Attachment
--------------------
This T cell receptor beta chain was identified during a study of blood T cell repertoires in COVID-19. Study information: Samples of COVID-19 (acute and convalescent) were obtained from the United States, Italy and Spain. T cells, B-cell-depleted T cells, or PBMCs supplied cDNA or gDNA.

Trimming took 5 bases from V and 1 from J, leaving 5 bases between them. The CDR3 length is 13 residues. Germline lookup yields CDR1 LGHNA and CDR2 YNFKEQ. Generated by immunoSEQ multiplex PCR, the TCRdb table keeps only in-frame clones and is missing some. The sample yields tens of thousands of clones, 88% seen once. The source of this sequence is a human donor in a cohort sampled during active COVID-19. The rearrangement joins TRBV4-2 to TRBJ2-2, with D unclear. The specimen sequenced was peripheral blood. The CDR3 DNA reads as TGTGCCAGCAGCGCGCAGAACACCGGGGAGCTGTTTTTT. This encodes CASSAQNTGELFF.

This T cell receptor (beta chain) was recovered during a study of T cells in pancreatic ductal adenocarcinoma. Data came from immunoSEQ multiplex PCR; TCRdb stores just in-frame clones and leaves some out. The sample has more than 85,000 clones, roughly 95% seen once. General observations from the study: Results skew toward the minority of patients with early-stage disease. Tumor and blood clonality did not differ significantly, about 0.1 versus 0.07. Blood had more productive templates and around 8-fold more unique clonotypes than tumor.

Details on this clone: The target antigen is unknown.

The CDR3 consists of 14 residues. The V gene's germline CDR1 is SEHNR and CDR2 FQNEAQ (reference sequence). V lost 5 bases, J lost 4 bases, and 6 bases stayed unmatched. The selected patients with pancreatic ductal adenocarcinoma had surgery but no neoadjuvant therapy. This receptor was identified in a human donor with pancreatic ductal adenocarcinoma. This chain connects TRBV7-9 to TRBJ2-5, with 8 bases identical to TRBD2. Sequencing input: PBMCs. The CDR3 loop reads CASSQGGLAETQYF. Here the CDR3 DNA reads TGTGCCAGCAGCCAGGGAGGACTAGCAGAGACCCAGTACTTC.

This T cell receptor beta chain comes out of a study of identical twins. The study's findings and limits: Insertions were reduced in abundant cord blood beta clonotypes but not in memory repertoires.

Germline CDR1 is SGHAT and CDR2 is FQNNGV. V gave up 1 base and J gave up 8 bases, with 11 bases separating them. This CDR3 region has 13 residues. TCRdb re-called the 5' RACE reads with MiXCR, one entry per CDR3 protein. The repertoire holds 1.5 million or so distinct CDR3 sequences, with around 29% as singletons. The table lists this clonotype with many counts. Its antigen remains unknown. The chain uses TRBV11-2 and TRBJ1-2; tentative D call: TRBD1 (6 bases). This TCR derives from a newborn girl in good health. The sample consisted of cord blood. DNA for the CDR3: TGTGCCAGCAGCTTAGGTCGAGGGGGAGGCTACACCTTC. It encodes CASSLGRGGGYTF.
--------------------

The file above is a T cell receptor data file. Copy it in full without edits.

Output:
This T cell receptor beta chain was identified during a study of blood T cell repertoires in COVID-19. Study information: Samples of COVID-19 (acute and convalescent) were obtained from the United States, Italy and Spain. T cells, B-cell-depleted T cells, or PBMCs supplied cDNA or gDNA.

Trimming took 5 bases from V and 1 from J, leaving 5 bases between them. The CDR3 length is 13 residues. Germline lookup yields CDR1 LGHNA and CDR2 YNFKEQ. Generated by immunoSEQ multiplex PCR, the TCRdb table keeps only in-frame clones and is missing some. The sample yields tens of thousands of clones, 88% seen once. The source of this sequence is a human donor in a cohort sampled during active COVID-19. The rearrangement joins TRBV4-2 to TRBJ2-2, with D unclear. The specimen sequenced was peripheral blood. The CDR3 DNA reads as TGTGCCAGCAGCGCGCAGAACACCGGGGAGCTGTTTTTT. This encodes CASSAQNTGELFF.

This T cell receptor (beta chain) was recovered during a study of T cells in pancreatic ductal adenocarcinoma. Data came from immunoSEQ multiplex PCR; TCRdb stores just in-frame clones and leaves some out. The sample has more than 85,000 clones, roughly 95% seen once. General observations from the study: Results skew toward the minority of patients with early-stage disease. Tumor and blood clonality did not differ significantly, about 0.1 versus 0.07. Blood had more productive templates and around 8-fold more unique clonotypes than tumor.

Details on this clone: The target antigen is unknown.

The CDR3 consists of 14 residues. The V gene's germline CDR1 is SEHNR and CDR2 FQNEAQ (reference sequence). V lost 5 bases, J lost 4 bases, and 6 bases stayed unmatched. The selected patients with pancreatic ductal adenocarcinoma had surgery but no neoadjuvant therapy. This receptor was identified in a human donor with pancreatic ductal adenocarcinoma. This chain connects TRBV7-9 to TRBJ2-5, with 8 bases identical to TRBD2. Sequencing input: PBMCs. The CDR3 loop reads CASSQGGLAETQYF. Here the CDR3 DNA reads TGTGCCAGCAGCCAGGGAGGACTAGCAGAGACCCAGTACTTC.

This T cell receptor beta chain comes out of a study of identical twins. The study's findings and limits: Insertions were reduced in abundant cord blood beta clonotypes but not in memory repertoires.

Germline CDR1 is SGHAT and CDR2 is FQNNGV. V gave up 1 base and J gave up 8 bases, with 11 bases separating them. This CDR3 region has 13 residues. TCRdb re-called the 5' RACE reads with MiXCR, one entry per CDR3 protein. The repertoire holds 1.5 million or so distinct CDR3 sequences, with around 29% as singletons. The table lists this clonotype with many counts. Its antigen remains unknown. The chain uses TRBV11-2 and TRBJ1-2; tentative D call: TRBD1 (6 bases). This TCR derives from a newborn girl in good health. The sample consisted of cord blood. DNA for the CDR3: TGTGCCAGCAGCTTAGGTCGAGGGGGAGGCTACACCTTC. It encodes CASSLGRGGGYTF.